When scientists very precisely trapped fluorescent molecules between a silver nanocube and a thin sheet of gold, the molecules emitted photons of light 1,000 times faster than normal.
They say that record-breaking speed could pave the way for superfast LEDs and hack-proof communications.
“If we can precisely place molecules like this, it could be used in many more applications than just fast LEDs,” says Gleb Akselrod, a postdoc at Duke University and lead author of the study published in Nature Photonics. “We could also make fast sources of single photons that could be used for quantum cryptography.
“This technology would allow immediate communications across vast distances that could not be hacked—at least not without breaking the laws of physics.”
Slow vs. fast LEDs
Maiken Mikkelsen, an assistant professor of electrical and computer engineering and physics at Duke, says one application they’re targeting is ultrafast LEDs.
“While future devices might not use this exact approach, the underlying physics will be crucial.”
In an LED, atoms can be forced to emit roughly 10 million photons in the blink of an eye. Modern telecommunications systems, however, operate nearly a thousand times faster.
To make future light-based communications using LEDs practical, researchers must get photon-emitting materials up to speed.
This year’s Nobel Prize in physics was awarded for the discovery of how to make blue LEDs, allowing everything from more efficient light bulbs to video screens. While the discovery has had an enormous impact on lighting and displays, the slow speed with which LEDs can be turned on and off has limited their use as a light source in light-based telecommunications.
It’s all about the gap
For the experiment, the researchers manufactured 75-nanometer silver nanocubes and trapped light between them, greatly increasing the light’s intensity.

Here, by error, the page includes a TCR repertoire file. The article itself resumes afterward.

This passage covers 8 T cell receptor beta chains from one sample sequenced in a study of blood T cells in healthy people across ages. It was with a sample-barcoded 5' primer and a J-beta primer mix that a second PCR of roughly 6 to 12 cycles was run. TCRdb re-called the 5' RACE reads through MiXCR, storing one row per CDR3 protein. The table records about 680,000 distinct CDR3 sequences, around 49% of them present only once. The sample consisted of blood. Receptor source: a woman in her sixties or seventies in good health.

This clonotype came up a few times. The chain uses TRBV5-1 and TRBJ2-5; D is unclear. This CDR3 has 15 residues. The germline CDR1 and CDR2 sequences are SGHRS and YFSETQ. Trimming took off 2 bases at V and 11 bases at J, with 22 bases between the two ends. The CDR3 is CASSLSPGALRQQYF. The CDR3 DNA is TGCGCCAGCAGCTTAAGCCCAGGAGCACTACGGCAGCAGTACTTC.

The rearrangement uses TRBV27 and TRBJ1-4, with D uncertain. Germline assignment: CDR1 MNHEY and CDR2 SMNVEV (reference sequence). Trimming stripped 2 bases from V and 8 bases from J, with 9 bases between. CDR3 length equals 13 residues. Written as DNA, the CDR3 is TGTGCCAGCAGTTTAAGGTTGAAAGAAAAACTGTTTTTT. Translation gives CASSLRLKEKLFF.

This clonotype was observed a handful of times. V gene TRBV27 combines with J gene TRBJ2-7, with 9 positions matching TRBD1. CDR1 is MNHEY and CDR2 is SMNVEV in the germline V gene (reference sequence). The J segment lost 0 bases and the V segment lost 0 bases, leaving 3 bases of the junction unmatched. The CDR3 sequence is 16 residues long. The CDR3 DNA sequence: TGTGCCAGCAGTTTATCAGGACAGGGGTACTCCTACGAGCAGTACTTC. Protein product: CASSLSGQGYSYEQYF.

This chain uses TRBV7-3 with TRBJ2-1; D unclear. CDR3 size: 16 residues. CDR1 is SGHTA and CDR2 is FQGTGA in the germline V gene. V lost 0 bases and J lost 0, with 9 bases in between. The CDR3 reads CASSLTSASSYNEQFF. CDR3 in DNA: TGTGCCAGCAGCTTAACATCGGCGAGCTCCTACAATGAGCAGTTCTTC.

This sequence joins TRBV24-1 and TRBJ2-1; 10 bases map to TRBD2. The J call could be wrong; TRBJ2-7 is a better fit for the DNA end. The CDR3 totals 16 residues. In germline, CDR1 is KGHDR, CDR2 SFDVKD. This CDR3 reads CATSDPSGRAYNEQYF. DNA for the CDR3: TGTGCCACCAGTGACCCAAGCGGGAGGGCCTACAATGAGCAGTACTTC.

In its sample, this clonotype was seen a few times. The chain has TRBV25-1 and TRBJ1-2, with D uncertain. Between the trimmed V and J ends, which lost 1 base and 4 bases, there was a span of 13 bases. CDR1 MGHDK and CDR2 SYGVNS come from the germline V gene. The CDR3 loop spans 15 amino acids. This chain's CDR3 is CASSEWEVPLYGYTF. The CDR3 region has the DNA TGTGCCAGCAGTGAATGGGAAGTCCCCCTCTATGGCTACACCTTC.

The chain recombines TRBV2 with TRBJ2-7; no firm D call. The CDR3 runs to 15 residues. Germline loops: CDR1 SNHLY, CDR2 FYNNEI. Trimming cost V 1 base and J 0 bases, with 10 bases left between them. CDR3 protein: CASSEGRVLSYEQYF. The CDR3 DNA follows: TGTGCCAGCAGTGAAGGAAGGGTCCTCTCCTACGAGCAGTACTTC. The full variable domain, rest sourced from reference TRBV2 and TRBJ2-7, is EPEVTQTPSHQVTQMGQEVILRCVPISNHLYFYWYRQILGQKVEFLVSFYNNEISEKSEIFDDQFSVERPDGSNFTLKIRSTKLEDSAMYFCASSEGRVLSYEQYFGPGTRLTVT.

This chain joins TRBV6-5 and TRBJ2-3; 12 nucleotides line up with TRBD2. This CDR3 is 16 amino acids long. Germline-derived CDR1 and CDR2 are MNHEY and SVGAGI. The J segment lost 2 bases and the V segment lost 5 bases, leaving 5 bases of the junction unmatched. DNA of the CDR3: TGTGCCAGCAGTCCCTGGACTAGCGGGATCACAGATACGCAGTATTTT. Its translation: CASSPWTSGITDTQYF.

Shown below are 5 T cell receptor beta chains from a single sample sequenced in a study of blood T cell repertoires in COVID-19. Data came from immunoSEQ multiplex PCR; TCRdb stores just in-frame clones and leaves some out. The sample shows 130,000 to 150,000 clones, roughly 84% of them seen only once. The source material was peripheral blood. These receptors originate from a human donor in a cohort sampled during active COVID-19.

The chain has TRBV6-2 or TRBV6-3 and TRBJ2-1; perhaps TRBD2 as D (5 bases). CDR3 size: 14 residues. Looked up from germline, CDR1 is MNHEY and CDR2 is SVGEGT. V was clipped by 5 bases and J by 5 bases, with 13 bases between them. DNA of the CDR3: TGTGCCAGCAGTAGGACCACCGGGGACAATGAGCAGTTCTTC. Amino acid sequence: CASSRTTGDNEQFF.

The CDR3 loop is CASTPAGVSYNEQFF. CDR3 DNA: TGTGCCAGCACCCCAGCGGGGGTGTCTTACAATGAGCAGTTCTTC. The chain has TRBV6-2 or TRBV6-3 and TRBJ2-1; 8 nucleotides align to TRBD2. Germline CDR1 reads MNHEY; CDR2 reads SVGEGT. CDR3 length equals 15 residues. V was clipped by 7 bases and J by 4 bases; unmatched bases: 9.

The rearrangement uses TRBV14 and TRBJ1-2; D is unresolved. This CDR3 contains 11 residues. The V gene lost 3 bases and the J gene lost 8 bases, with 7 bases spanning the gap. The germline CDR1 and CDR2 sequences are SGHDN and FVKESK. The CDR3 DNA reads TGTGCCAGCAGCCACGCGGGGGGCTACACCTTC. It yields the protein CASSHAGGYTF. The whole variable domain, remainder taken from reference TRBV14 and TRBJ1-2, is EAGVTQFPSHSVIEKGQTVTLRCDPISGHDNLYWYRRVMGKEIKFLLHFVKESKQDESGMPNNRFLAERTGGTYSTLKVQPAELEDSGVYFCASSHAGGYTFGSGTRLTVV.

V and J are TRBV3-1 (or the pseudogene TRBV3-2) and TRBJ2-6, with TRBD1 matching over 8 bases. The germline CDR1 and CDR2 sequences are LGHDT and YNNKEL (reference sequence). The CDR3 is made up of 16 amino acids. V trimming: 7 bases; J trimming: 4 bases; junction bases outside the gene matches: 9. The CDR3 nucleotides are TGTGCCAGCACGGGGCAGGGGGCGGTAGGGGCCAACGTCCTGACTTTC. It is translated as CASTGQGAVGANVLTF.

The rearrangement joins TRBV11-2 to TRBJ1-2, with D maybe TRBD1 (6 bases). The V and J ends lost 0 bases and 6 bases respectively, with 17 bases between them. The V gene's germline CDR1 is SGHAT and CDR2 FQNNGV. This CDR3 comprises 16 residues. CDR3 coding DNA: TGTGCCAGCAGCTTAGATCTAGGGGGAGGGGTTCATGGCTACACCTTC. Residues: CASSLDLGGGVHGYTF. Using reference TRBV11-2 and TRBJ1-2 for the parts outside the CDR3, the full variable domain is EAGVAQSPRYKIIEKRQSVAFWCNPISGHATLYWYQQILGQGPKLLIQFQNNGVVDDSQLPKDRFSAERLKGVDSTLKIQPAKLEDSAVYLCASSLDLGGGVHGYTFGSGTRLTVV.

When fluorescent molecules are placed near intensified light, the molecules emit photons at a faster rate through an effect called Purcell enhancement.
The researchers found they could achieve a significant speed improvement by placing fluorescent molecules in a gap between the nanocubes and a thin film of gold.
To attain the greatest effect, Mikkelsen’s team needed to tune the gap’s resonant frequency to match the color of light that the molecules respond to. They used computer simulations to determine the exact size of the gap needed between the nanocubes and gold film to optimize the setup.
That gap turned out to be just 20 atoms wide. But that wasn’t a problem for the researchers.
“We can select cubes with just the right size and make the gaps literally with nanometer precision,” says Akselrod. “When we have the cube size and gap perfectly calibrated to the molecule, that’s when we see the record 1,000-fold increase in fluorescence speed.”
Because the experiment used many randomly aligned molecules, the researchers believe they can do even better. They plan to design a system with individual fluorescent molecule placed precisely underneath a single nanocube.
According to Akselrod, they can achieve even higher fluorescence rates by standing the molecules up on edge at the corners of the cube.
The Lord Foundation of North Carolina and the Air Force Office of Scientific Research funded the project.
Source: Duke University